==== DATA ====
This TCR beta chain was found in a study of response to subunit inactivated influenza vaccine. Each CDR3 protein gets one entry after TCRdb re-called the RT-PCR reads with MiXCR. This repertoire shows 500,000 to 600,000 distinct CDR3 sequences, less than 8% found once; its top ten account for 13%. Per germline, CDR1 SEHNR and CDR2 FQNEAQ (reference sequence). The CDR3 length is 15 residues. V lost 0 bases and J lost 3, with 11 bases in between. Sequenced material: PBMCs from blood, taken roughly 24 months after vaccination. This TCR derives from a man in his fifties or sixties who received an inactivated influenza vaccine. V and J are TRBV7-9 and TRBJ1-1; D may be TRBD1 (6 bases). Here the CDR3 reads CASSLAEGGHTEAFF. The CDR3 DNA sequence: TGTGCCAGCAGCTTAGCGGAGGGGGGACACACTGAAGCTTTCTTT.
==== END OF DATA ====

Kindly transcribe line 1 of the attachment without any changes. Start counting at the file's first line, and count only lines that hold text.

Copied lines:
This TCR beta chain was found in a study of response to subunit inactivated influenza vaccine. Each CDR3 protein gets one entry after TCRdb re-called the RT-PCR reads with MiXCR. This repertoire shows 500,000 to 600,000 distinct CDR3 sequences, less than 8% found once; its top ten account for 13%. Per germline, CDR1 SEHNR and CDR2 FQNEAQ (reference sequence). The CDR3 length is 15 residues. V lost 0 bases and J lost 3, with 11 bases in between. Sequenced material: PBMCs from blood, taken roughly 24 months after vaccination. This TCR derives from a man in his fifties or sixties who received an inactivated influenza vaccine. V and J are TRBV7-9 and TRBJ1-1; D may be TRBD1 (6 bases). Here the CDR3 reads CASSLAEGGHTEAFF. The CDR3 DNA sequence: TGTGCCAGCAGCTTAGCGGAGGGGGGACACACTGAAGCTTTCTTT.